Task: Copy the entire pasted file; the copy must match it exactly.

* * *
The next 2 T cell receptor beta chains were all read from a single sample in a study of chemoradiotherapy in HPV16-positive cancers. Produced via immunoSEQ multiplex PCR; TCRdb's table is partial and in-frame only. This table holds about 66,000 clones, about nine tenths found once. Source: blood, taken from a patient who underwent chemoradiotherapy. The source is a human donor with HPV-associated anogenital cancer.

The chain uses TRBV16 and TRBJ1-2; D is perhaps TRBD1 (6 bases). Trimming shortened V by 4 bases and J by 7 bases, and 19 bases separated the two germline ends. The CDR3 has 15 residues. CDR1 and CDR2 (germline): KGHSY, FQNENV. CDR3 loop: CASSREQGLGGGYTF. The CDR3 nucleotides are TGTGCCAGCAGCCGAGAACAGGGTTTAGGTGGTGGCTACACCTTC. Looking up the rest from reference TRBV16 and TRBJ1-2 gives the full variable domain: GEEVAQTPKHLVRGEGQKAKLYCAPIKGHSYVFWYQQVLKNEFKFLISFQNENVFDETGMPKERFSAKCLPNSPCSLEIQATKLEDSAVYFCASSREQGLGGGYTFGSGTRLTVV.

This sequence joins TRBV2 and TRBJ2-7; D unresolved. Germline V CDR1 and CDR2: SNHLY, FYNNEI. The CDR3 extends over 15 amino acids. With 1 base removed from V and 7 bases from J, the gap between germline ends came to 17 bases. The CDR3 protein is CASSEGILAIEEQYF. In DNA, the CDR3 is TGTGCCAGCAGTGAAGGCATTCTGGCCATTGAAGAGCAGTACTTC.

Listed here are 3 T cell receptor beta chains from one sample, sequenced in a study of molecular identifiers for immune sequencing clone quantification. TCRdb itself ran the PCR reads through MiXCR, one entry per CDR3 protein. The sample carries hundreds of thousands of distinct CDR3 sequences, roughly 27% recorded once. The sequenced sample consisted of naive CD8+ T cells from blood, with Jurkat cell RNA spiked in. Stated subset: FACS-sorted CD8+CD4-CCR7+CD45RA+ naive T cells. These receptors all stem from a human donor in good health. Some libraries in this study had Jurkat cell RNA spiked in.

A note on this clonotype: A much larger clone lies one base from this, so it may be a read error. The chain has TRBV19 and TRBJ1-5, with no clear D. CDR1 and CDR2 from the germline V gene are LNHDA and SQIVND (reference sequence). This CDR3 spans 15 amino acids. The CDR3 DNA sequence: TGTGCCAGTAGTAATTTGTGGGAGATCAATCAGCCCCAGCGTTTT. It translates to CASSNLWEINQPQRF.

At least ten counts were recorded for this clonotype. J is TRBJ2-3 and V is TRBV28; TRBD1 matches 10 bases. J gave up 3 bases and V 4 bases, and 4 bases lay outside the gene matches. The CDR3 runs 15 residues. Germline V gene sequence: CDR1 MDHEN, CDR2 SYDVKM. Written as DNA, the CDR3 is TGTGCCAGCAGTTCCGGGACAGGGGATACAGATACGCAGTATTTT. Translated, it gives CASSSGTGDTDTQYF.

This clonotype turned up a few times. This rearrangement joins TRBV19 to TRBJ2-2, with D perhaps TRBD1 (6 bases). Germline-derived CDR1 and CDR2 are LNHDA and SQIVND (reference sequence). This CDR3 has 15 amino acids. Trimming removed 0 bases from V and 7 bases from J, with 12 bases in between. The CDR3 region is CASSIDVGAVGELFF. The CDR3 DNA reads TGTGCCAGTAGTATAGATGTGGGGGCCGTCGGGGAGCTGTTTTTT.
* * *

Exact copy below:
The next 2 T cell receptor beta chains were all read from a single sample in a study of chemoradiotherapy in HPV16-positive cancers. Produced via immunoSEQ multiplex PCR; TCRdb's table is partial and in-frame only. This table holds about 66,000 clones, about nine tenths found once. Source: blood, taken from a patient who underwent chemoradiotherapy. The source is a human donor with HPV-associated anogenital cancer.

The chain uses TRBV16 and TRBJ1-2; D is perhaps TRBD1 (6 bases). Trimming shortened V by 4 bases and J by 7 bases, and 19 bases separated the two germline ends. The CDR3 has 15 residues. CDR1 and CDR2 (germline): KGHSY, FQNENV. CDR3 loop: CASSREQGLGGGYTF. The CDR3 nucleotides are TGTGCCAGCAGCCGAGAACAGGGTTTAGGTGGTGGCTACACCTTC. Looking up the rest from reference TRBV16 and TRBJ1-2 gives the full variable domain: GEEVAQTPKHLVRGEGQKAKLYCAPIKGHSYVFWYQQVLKNEFKFLISFQNENVFDETGMPKERFSAKCLPNSPCSLEIQATKLEDSAVYFCASSREQGLGGGYTFGSGTRLTVV.

This sequence joins TRBV2 and TRBJ2-7; D unresolved. Germline V CDR1 and CDR2: SNHLY, FYNNEI. The CDR3 extends over 15 amino acids. With 1 base removed from V and 7 bases from J, the gap between germline ends came to 17 bases. The CDR3 protein is CASSEGILAIEEQYF. In DNA, the CDR3 is TGTGCCAGCAGTGAAGGCATTCTGGCCATTGAAGAGCAGTACTTC.

Listed here are 3 T cell receptor beta chains from one sample, sequenced in a study of molecular identifiers for immune sequencing clone quantification. TCRdb itself ran the PCR reads through MiXCR, one entry per CDR3 protein. The sample carries hundreds of thousands of distinct CDR3 sequences, roughly 27% recorded once. The sequenced sample consisted of naive CD8+ T cells from blood, with Jurkat cell RNA spiked in. Stated subset: FACS-sorted CD8+CD4-CCR7+CD45RA+ naive T cells. These receptors all stem from a human donor in good health. Some libraries in this study had Jurkat cell RNA spiked in.

A note on this clonotype: A much larger clone lies one base from this, so it may be a read error. The chain has TRBV19 and TRBJ1-5, with no clear D. CDR1 and CDR2 from the germline V gene are LNHDA and SQIVND (reference sequence). This CDR3 spans 15 amino acids. The CDR3 DNA sequence: TGTGCCAGTAGTAATTTGTGGGAGATCAATCAGCCCCAGCGTTTT. It translates to CASSNLWEINQPQRF.

At least ten counts were recorded for this clonotype. J is TRBJ2-3 and V is TRBV28; TRBD1 matches 10 bases. J gave up 3 bases and V 4 bases, and 4 bases lay outside the gene matches. The CDR3 runs 15 residues. Germline V gene sequence: CDR1 MDHEN, CDR2 SYDVKM. Written as DNA, the CDR3 is TGTGCCAGCAGTTCCGGGACAGGGGATACAGATACGCAGTATTTT. Translated, it gives CASSSGTGDTDTQYF.

This clonotype turned up a few times. This rearrangement joins TRBV19 to TRBJ2-2, with D perhaps TRBD1 (6 bases). Germline-derived CDR1 and CDR2 are LNHDA and SQIVND (reference sequence). This CDR3 has 15 amino acids. Trimming removed 0 bases from V and 7 bases from J, with 12 bases in between. The CDR3 region is CASSIDVGAVGELFF. The CDR3 DNA reads TGTGCCAGTAGTATAGATGTGGGGGCCGTCGGGGAGCTGTTTTTT.